Paul wrote to a local church in Philippians 1:21-25 that he felt hard-pressed at times in continuing his life on earth when the promise of the reward of faith was so appealing.  But the work of the gospel itself and the joy he found in serving God compelled him to keep going.  Paul was prepared to remain where God had put him because he was confident that God was with him.  In other letters Paul writes of his troubles, of mistreatment and verbal abuse, imprisonment and beatings, near drownings, and the wearing work of travelling even when the path was good and the sea was calm.  Paul did not have an easy life, but he had a strong faith in God and a rock-solid confidence that he would be provided for in the grace of God.  That confidence extended to the work of faith among the people he was preaching to: “God is faithful to me in how God is blessing you” says Paul.  Paul knew that his work was not in vain; the Church was growing in number and in depth as more people put their trust in Jesus for salvation and then went on increasing and deepening faith.  So, one of the signs of God’s faithfulness to Paul was the resilience of the Philippians themselves.  This is a blessing that Moses and Aaron did not have as leaders.

So, what about me?  I am a Supply Ministry Agent and am not your minister in the fullest sense, and I am certainly not a Paul or a Moses to you.  But you are my family in Christ, brothers and sisters, and for the next four months I have the privilege of leading you.  So, are you, the people God has given me to, a resilient people?  Are you, the people God has given me to, a whinging people?  However long my stay in Morwell and Yallourn is I know that I shall be hard at work with you and for you, but will my work be joyful like Paul’s was, or irritating and draining like Moses’?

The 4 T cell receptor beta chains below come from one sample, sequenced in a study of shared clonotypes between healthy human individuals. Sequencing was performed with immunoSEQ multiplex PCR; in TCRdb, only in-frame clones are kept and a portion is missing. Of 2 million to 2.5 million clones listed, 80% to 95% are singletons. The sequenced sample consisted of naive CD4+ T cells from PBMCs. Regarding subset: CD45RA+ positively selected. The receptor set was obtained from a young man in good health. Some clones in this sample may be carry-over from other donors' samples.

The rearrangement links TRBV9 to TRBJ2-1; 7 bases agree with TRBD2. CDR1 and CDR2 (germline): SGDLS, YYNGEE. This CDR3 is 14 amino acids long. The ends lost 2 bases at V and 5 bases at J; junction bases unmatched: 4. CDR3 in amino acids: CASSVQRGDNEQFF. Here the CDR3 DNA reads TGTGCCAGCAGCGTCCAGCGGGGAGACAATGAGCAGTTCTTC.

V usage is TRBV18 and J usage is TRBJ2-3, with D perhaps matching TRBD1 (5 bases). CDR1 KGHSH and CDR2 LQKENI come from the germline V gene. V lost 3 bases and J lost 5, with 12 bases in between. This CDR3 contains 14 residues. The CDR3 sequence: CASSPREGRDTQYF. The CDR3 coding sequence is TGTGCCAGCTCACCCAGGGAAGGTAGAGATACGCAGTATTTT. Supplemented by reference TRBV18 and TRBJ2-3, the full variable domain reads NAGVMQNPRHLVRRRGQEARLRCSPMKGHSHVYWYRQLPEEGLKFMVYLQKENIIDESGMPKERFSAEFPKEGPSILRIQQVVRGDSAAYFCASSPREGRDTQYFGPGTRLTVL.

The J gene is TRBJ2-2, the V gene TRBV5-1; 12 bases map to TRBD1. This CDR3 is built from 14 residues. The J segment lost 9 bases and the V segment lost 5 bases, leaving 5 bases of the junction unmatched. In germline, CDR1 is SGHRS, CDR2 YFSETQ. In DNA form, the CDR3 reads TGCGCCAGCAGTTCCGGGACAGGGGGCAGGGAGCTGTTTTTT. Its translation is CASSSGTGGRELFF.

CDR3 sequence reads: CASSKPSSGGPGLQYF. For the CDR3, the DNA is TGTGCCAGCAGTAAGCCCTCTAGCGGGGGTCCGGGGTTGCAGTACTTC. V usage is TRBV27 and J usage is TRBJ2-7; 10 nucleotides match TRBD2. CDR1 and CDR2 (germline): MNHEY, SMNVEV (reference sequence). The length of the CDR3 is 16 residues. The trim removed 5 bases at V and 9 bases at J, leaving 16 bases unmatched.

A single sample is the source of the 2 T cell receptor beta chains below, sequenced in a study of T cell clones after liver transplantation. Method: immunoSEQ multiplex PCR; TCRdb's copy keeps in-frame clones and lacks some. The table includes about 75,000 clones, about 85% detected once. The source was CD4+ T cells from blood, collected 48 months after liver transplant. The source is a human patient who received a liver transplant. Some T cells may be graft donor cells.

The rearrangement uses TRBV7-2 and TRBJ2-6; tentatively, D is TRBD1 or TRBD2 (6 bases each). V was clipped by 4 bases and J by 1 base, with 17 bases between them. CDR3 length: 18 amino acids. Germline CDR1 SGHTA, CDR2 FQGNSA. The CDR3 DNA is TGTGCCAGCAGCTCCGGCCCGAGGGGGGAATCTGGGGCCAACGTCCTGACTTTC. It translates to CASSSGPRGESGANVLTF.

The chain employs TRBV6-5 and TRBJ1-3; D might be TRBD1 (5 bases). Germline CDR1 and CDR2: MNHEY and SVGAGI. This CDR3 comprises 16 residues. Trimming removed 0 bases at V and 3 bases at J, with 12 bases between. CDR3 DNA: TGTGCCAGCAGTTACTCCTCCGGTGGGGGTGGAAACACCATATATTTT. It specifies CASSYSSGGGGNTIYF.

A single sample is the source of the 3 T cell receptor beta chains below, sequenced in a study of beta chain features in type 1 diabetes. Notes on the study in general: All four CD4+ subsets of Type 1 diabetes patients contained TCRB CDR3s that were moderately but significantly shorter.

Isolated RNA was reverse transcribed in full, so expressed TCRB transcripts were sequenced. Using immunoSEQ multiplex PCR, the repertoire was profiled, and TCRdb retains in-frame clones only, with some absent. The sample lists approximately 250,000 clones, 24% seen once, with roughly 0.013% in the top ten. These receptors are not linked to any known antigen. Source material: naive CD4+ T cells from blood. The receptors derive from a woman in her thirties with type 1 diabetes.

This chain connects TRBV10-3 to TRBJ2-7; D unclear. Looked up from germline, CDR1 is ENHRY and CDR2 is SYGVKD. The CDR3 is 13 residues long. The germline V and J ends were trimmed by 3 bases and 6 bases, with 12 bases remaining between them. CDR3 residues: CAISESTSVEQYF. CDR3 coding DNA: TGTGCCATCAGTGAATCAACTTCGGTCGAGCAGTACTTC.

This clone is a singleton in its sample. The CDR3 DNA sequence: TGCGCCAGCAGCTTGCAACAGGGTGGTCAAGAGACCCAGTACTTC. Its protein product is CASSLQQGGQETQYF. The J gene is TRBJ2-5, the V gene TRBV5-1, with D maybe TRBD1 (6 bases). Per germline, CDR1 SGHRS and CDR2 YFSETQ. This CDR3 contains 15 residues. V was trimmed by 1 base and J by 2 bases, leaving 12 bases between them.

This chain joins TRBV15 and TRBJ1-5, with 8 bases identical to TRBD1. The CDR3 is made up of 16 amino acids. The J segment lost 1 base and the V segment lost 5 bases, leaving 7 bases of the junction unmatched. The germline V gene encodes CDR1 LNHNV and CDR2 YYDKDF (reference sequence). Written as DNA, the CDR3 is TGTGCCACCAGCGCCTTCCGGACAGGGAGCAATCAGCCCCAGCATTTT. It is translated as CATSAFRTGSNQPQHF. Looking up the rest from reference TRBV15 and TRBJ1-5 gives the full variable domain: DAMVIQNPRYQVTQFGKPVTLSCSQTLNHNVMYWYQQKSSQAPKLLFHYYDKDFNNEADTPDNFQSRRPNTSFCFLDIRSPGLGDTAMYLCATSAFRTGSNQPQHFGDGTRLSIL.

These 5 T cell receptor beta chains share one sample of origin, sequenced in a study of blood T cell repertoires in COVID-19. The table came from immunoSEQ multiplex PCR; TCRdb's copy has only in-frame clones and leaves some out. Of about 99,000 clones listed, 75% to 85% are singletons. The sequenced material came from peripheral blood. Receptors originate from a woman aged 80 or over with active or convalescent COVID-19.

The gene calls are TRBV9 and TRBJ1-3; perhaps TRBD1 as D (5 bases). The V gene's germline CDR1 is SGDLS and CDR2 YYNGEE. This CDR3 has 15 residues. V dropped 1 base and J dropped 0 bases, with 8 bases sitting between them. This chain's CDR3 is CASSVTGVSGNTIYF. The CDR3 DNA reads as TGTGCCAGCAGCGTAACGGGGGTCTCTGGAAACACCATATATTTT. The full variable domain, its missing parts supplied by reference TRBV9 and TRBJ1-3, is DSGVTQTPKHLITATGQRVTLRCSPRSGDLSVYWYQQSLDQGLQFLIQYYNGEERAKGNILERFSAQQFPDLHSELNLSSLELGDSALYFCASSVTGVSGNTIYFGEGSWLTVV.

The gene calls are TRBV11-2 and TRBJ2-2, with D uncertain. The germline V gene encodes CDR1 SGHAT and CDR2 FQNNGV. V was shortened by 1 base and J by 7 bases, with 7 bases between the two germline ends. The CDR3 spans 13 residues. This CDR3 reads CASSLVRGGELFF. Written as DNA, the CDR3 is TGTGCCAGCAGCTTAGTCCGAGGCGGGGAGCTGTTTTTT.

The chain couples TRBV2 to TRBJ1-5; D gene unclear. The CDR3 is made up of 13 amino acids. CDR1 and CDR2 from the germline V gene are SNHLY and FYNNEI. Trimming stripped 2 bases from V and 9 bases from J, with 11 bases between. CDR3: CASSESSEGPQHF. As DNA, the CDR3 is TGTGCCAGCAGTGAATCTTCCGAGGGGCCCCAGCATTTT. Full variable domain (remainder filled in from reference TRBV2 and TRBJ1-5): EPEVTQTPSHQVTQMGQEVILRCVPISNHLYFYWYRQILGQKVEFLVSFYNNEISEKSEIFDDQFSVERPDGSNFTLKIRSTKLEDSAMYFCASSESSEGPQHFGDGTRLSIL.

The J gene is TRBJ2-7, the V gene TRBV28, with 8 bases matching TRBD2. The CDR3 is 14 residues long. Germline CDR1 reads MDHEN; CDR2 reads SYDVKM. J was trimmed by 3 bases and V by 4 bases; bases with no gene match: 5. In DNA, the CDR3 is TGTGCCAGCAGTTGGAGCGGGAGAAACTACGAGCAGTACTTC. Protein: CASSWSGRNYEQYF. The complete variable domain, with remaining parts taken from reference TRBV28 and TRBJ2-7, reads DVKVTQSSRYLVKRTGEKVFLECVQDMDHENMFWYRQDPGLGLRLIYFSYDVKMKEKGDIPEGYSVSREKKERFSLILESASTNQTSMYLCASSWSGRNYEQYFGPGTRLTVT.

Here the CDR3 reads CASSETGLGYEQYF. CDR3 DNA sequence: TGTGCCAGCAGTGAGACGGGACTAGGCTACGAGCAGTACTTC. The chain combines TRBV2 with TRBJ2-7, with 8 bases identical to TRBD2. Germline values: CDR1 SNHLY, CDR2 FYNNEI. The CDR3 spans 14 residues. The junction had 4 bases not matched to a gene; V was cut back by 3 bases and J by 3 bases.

What about yourselves?  Are you each a joy to your brothers and sisters in this congregation, or are you a drain?  Is the Morwell congregation a joy, or a burden, to the Yallourn Parish?  Are the people of Moe-Newborough, Yallourn North, and Narracan congregations a joy, or a strain, for you?

How would God describe you?  I am sure that God would describe you in gracious terms, but would there be a need for grace in that God would need to say harsh things in a nice way, or would God smile and relax when your name is mentioned?  “Ah Morwell, yes they’re an easy bunch to be with.”  What do you say of each other, and what do others say of you.

You don’t need the Bible or a minister to tell you that life is hard.   But it’s always good to be reminded that during a hard life, even a hard but obedient life, God is incredibly faithful and you will make it across the sea to the place Paul longed for.

Amen.

Seventy-Seven Times

(A confession from Matthew 18:33)

 

Master of us all,

And caring brother of each of us,

We confess to you that we have not acted in the way that brothers and sisters should.

 

We confess that we have misused your grace to secure our own freedom

Choosing to withhold it from others, like a toy held above a begging puppy,

To get our siblings to do life our way.

Lord, have mercy.

 

We confess that we have not had mercy on each other as you have had mercy on us

Choosing to forget the uncountable debt which inconceivable you have forgiven

While quibbling over the loose change matters between those closest to us.